Here are some of the highlights of their responses to the survey:

  • People still need to learn skills, but they will do that continuously over their careers. In school, the most important thing they can learn is how to learn.
  • Schools will also need to teach traits that machines can’t yet easily replicate, like creativity, critical thinking, emotional intelligence, adaptability and collaboration.
  • About two-thirds of the respondents thought changing education fast enough to outpace machines could be done in the next decade; while the rest thought that education reform takes too much time, money and political will, and that automation is moving too quickly.
  • Many survey respondents said a degree was not enough — or not always the best choice, especially given its price tag. Many of them expect more emphasis on certificates or badges, earned from online courses or workshops, even for college graduates.
  • Employers will also place more value on on-the-job learning, such as apprenticeships or on-demand trainings at workplaces.

So, what do you think? How can we prepare for jobs in the future? I welcome your responses.

25 Common Characteristics of Successful Entrepreneurs

 

Since Voice of Reason Consulting’s tag line is, “We Turn Business Owners into CEO’s”, you can easily imagine that I was quite intrigued with this video and article by James Stephenson listing the “25 Common Characteristics of Successful Entrepreneurs”.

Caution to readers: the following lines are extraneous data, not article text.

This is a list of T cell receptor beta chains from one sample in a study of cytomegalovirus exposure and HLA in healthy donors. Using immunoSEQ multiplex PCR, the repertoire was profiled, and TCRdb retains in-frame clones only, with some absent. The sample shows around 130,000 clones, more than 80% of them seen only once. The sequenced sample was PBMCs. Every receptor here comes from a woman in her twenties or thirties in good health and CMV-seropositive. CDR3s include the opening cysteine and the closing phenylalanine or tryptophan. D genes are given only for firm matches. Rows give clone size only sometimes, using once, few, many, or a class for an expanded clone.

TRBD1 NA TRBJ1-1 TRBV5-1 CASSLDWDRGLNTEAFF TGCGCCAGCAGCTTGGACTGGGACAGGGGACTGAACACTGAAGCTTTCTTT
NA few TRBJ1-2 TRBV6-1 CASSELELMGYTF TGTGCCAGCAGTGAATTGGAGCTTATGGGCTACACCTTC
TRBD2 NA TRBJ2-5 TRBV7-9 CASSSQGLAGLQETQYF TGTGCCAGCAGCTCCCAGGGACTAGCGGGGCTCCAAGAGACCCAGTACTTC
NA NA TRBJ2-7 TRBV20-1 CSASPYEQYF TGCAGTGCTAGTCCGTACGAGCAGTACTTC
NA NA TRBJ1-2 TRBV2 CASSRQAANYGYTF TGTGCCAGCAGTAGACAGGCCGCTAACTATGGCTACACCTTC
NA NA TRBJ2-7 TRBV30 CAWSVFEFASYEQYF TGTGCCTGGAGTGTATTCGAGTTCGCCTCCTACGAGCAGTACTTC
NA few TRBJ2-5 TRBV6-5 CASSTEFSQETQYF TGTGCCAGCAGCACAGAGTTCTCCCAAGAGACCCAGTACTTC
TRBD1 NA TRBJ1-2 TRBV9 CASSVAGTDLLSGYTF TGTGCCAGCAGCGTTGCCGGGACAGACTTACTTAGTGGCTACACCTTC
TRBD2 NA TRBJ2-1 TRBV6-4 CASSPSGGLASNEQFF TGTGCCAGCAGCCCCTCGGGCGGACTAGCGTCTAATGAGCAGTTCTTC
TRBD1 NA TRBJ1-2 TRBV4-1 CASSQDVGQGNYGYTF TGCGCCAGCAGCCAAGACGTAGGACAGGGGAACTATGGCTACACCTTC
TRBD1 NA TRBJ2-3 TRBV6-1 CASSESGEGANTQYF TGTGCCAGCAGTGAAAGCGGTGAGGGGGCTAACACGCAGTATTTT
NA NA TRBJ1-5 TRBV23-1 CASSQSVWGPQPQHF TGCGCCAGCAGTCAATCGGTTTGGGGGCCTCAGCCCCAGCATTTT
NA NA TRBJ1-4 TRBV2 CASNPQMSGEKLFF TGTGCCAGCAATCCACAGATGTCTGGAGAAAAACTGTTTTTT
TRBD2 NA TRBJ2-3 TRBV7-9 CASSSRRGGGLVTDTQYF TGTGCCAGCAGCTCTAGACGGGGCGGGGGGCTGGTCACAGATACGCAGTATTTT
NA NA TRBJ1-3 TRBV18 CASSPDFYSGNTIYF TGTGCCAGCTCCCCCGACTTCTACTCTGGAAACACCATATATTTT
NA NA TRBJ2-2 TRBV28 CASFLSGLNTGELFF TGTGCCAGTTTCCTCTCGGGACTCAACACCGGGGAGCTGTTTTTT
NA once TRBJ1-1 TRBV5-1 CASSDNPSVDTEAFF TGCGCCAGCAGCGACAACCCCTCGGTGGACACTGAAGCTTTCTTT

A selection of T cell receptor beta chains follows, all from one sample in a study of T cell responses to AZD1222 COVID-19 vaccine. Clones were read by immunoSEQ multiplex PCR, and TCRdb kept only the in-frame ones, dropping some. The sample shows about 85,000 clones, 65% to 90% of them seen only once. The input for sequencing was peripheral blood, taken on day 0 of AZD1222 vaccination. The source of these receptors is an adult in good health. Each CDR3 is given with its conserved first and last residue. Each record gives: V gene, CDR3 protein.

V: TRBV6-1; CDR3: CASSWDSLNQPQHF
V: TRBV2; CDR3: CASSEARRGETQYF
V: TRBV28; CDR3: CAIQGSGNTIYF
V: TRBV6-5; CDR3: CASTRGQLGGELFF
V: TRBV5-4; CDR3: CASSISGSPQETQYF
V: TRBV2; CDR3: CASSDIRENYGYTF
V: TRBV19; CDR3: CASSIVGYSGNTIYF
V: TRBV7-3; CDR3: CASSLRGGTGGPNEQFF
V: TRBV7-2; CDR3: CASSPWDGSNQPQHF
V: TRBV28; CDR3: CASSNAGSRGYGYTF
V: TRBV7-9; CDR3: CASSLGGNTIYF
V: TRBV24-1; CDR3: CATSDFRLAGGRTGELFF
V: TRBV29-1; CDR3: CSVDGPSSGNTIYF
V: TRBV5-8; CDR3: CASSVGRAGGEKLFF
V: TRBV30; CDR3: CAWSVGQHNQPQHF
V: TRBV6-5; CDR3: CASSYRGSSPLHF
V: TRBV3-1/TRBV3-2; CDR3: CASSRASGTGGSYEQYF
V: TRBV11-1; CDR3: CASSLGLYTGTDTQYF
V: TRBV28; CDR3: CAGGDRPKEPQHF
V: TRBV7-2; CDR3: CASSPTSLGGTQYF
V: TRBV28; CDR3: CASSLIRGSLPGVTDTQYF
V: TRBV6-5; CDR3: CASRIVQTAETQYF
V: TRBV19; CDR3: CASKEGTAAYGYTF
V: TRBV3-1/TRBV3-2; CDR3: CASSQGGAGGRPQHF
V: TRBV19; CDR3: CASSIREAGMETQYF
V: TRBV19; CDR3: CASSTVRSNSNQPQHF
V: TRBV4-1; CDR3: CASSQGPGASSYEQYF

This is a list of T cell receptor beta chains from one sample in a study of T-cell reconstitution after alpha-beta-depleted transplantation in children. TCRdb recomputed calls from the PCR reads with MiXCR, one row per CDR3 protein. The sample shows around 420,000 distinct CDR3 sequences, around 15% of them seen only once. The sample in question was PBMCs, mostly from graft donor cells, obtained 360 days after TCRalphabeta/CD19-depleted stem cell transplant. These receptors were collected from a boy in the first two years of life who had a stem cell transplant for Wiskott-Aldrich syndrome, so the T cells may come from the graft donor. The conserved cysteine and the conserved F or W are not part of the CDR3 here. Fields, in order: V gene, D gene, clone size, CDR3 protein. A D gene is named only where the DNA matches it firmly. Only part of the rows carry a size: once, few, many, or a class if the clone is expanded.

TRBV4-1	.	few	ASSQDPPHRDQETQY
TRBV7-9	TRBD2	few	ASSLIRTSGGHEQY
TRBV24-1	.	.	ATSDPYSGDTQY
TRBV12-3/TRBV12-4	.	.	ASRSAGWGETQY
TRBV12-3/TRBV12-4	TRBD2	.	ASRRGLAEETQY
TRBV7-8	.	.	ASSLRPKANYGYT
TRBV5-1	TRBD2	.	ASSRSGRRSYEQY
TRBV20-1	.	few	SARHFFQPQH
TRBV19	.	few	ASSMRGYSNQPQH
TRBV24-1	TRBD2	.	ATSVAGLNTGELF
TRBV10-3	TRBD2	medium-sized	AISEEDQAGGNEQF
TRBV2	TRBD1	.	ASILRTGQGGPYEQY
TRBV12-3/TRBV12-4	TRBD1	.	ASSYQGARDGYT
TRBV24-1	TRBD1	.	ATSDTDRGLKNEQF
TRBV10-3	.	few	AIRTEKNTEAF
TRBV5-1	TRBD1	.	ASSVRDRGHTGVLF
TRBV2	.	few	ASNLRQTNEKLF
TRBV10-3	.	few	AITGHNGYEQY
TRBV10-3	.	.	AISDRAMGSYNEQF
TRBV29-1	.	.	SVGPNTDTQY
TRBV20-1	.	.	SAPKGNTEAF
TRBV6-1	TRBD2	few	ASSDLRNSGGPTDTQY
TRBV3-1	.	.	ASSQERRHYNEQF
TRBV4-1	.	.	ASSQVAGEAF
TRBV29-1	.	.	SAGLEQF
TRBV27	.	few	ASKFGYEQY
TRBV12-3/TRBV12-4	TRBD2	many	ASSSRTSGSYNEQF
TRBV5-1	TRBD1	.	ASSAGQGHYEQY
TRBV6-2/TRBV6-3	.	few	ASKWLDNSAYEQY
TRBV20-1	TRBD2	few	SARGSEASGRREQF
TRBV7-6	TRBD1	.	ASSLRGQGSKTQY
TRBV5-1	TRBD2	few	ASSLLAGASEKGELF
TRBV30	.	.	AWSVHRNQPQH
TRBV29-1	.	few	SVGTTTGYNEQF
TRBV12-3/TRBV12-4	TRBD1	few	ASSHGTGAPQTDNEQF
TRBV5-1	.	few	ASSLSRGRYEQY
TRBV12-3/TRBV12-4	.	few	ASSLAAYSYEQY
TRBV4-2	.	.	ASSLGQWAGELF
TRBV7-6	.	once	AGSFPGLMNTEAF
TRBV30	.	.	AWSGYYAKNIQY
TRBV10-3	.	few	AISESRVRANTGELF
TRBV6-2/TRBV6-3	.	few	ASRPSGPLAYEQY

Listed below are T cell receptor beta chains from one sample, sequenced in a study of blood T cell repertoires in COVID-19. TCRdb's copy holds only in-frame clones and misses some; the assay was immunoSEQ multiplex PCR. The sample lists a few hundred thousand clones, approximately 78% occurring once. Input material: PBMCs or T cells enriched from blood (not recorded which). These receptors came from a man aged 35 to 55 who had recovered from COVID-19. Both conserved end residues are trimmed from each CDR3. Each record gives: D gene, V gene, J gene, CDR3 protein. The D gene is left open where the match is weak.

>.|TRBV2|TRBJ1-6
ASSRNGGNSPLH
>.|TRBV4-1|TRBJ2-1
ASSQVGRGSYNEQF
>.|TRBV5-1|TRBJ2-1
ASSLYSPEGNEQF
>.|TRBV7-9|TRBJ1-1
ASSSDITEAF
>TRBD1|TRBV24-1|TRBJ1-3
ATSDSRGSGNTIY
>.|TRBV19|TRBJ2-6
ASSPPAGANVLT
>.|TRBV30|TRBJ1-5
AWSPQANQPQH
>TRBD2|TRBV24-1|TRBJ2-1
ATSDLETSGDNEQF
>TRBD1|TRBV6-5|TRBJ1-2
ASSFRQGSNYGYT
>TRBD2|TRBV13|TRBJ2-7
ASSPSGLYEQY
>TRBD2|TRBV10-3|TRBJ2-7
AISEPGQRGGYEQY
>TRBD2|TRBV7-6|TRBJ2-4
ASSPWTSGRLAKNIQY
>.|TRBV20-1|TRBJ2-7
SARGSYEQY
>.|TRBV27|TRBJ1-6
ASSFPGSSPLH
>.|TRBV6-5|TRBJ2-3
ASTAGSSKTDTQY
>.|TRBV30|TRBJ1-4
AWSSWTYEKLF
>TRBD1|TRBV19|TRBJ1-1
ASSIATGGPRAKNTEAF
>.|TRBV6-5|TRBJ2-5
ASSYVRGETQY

Stephenson maintains that there are certain musts that business owners have to develop and implement for their business to succeed. I’ve taken the liberty to reorder the list in what I think are the most important traits to have.

I’m curious what you think. Must a successful entrepreneur have all of these traits at once? Which ones are most important? I look forward to hearing your comments.

  1. Do what you enjoy.
  2. Take what you do seriously.
  3. Invest in yourself.
  4. Take time off.
  5. Get involved.
  6. Manage money wisely.
  7. Master the art of negotiations.
  8. Get and stay organized.
  9. Plan everything.
  10. Follow-up constantly.
  11. Be accessible.
  12. Become known as an expert.
  13. Build a rock-solid reputation.
  14. Limit the number of hats you wear.
  15. Build a top-notch business team.
  16. Grab attention.
  17. Project a positive business image.
  18. Create a competitive advantage.
  19. Level the playing field with technology.
  20. Design your workspace for success.
  21. Remember it’s all about the customer.
  22. Get to know your customers.
  23. Become a shameless self-promoter (without becoming obnoxious).
  24. Sell benefits.
  25. Ask for the sale.

 

 

 

Private Equity Growth Indicators